Sir Kenneth Robinson's TED 2006 talk on how we need to rethink schooling before we needlessly harm yet another generation of kids.

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Comment by Eloise Glorieux on May 20, 2007 at 7:57am
This was a very powerful video. I would like to hear more!
Comment by Cyndi Danner-Kuhn on April 29, 2007 at 4:40pm
I agree this is the best. I show it in class each semester and I too cry when I watch. I have a daughter who is dyslexia and a dancer. He was so describing her. She is a senior in college now and has offers from major ballet company's already. CREATIVITY!!! I just want to scream every time I hear about a school district eliminating the arts because of money. NCLB is leaving most children behind. It needs to be dumbed.

I hope someday I can go to TEDtalks!!
Comment by CJ Bryant on April 9, 2007 at 8:05am
Funny - I just finished an essay on Lessons They Teach Kids for my writing seminar. Basically a set of reminiscences from childhood, but a couple of them are pertinent, I thought...

The first was an incident from kindergarten:

In kindergarten, they had the most wonderful thing ever. Old wallpaper books. You could cut pieces out of them and use them in your collages. They also had tempera paint and crayons and other art supplies that they set out every afternoon along with some scissors and construction paper and who could resist that? They called it free play and I lived for it. I cut up old magazines and wallpaper and made spirals out of construction paper and punched holes and used cardboard tubes and made mobiles and cards and landscapes and a couple of months into class Ms. Mullinex dragged me from the art table and made me go play with the dolls in the little cardboard kitchen during free play even though I explained that the dolls and the kitchen were lame and the play wasn’t free if she MADE you do it. I put Betsy Wetsy in the oven which make Megan Hilty cry until I threatened her poodle and reminded her I knew where her house was. This got me out of the kitchen and onto the floor with Mike Dempsy playing with the blocks, but that was pretty unsatisfying too. I started spending free play reading in the corner at which point Ms. Mullinex gave up and let me back at the wallpaper books because we weren’t supposed to be reading until the next year.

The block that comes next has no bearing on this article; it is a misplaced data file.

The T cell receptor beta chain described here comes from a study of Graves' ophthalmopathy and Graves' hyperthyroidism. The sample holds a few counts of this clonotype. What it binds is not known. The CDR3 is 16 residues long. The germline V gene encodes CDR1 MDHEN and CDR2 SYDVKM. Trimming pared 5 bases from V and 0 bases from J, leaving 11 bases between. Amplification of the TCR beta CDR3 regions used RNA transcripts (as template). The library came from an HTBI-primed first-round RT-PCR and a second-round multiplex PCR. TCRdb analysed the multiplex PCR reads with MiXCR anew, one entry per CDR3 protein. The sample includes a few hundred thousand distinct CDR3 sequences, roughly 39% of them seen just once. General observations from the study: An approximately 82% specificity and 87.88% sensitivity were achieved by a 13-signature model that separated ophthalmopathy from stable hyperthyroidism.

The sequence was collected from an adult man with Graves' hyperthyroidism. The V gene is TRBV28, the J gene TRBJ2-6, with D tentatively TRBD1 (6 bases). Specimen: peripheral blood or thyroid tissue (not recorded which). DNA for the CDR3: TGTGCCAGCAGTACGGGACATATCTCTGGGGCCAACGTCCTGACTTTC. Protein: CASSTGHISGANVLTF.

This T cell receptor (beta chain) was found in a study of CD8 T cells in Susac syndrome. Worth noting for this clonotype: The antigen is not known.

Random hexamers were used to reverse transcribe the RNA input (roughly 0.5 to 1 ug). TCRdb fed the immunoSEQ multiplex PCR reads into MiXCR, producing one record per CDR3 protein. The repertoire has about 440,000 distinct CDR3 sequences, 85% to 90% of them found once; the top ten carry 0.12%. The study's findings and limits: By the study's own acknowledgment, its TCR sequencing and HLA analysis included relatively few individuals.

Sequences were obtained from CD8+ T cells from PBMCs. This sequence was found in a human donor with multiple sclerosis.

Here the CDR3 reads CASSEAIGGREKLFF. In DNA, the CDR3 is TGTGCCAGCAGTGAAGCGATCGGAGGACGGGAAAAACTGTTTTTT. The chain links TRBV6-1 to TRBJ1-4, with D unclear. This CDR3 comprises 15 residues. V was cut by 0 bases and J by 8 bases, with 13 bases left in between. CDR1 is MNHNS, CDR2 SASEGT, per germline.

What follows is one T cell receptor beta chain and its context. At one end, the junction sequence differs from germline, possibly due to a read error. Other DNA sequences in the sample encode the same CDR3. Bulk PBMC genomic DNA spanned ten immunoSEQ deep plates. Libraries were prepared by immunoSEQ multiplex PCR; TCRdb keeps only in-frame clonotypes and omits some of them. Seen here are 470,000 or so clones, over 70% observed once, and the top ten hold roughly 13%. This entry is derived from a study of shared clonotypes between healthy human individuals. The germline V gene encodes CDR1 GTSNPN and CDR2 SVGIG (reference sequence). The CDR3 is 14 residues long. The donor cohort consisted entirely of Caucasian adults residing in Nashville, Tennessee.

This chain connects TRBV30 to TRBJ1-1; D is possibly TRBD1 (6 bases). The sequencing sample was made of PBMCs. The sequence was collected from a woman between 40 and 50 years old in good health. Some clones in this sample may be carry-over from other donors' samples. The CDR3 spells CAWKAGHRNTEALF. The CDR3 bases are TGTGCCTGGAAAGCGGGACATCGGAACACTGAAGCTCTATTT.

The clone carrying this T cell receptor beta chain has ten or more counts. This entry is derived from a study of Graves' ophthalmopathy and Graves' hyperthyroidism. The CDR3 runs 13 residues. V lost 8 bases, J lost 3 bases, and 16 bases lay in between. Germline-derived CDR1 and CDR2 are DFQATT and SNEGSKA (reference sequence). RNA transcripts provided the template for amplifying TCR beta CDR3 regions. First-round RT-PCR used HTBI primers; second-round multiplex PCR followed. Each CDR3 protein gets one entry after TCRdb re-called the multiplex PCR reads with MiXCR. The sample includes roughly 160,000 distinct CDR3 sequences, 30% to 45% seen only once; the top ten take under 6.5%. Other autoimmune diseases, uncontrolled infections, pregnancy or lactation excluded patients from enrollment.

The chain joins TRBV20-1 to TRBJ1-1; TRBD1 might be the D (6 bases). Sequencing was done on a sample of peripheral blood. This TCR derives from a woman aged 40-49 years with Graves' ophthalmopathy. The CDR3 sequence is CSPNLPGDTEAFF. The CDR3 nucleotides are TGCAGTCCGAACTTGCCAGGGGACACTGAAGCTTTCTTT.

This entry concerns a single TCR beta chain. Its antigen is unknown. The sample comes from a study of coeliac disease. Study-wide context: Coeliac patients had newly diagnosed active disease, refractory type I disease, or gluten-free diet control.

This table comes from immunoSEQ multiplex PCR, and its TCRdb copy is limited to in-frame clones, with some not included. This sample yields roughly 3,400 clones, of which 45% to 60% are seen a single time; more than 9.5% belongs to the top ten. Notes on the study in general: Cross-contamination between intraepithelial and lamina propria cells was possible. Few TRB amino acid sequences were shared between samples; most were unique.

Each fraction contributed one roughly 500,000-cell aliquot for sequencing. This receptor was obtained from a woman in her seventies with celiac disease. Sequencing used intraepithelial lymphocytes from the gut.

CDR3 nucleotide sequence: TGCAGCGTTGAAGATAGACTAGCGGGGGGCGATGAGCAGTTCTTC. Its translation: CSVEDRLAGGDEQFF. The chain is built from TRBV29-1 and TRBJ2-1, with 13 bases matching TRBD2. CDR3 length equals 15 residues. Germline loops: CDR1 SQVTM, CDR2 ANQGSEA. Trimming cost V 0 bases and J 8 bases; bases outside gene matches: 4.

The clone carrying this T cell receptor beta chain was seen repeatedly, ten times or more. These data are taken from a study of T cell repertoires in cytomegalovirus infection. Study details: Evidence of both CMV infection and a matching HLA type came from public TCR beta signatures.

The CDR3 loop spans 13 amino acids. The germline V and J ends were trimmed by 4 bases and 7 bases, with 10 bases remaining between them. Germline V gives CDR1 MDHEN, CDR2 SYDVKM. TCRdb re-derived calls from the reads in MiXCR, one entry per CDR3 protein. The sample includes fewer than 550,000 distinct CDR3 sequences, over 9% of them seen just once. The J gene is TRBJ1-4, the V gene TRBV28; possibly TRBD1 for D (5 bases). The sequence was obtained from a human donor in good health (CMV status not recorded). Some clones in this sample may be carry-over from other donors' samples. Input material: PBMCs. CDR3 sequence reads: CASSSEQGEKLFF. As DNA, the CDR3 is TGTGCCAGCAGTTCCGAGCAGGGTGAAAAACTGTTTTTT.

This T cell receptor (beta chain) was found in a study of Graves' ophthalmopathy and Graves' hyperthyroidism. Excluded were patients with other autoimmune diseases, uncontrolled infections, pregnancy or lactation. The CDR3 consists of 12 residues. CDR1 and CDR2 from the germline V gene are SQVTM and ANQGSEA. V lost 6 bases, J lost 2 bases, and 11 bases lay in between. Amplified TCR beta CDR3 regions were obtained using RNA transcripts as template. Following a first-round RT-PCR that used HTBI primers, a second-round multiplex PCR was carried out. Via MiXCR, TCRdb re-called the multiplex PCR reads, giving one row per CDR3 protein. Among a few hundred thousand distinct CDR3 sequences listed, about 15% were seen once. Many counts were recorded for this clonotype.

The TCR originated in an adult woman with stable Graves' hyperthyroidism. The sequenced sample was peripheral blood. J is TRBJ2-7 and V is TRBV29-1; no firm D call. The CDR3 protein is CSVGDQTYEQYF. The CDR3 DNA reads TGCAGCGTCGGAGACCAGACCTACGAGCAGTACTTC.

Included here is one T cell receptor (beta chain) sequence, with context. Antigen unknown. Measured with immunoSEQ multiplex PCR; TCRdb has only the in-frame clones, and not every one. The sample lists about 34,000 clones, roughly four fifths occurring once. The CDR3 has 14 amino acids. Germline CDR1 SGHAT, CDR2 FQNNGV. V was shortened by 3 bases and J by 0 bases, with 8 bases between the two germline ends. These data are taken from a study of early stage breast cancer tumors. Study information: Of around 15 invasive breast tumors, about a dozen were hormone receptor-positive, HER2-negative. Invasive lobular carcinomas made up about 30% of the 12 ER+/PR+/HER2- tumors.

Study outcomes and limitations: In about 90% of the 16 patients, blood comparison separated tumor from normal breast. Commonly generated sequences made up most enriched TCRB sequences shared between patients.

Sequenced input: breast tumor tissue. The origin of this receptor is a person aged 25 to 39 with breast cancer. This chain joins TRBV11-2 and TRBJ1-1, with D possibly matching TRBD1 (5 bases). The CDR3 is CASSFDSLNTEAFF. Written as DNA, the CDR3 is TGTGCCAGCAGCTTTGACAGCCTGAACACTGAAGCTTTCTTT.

The next was an altercation in 2nd grade:

I was in the second grade when I got sent to the principal’s office the first time. We were going on a field trip in the afternoon, for which we were supposed to wear jeans. I ate lunch at Pam Sippola’s house that year, cause Mom had a job at a doctor’s office, so I just wore my jeans to school in the morning too, since I wouldn’t be going home in between. I should have realized logic had no place in school. Even after I explained my predicament, I was not allowed to return to class. Apparently, my jeans would contaminate the rest of the class and not allow them to concentrate on Dick and Jane, so I had to spend all morning sitting in the office. I think it was kind of a relief later in the year when I had the altercation with the librarian and called her a fascist and got sent to the office. At least I felt like I was sitting there for a good reason. She wouldn’t let me check out Tom Sawyer. I thought she was being arbitrary and autocratic. She thought I was being smartmouthed and an upstart. I secretly thought I had a better vocabulary.

I solved the library problem by making friends with the librarian at the public library, who let me break the rules and check out pretty much whatever I liked. Luckily, around fifth grade, I became best friends with an incredibly creative girl and together we did great things outside of school and are still up to no good today :)

Not to say all of my school experiences were negative, but it was hardly a creatively nurturing experience overall.
Comment by nlowell on April 8, 2007 at 1:30pm
I was hard on Andi Gutmans ZDNet video because it lacked the crucial elements to make it "good."

This one doesn't.

Take the time to enjoy it if you haven't already. :)
Comment by Christopher D. Sessums on April 8, 2007 at 12:51pm
This is one of the most powerful speeches I've ever seen/heard. I cry every time I watch it. We need to stir collective action now to prevent further suffering of thousands of children, seriously....


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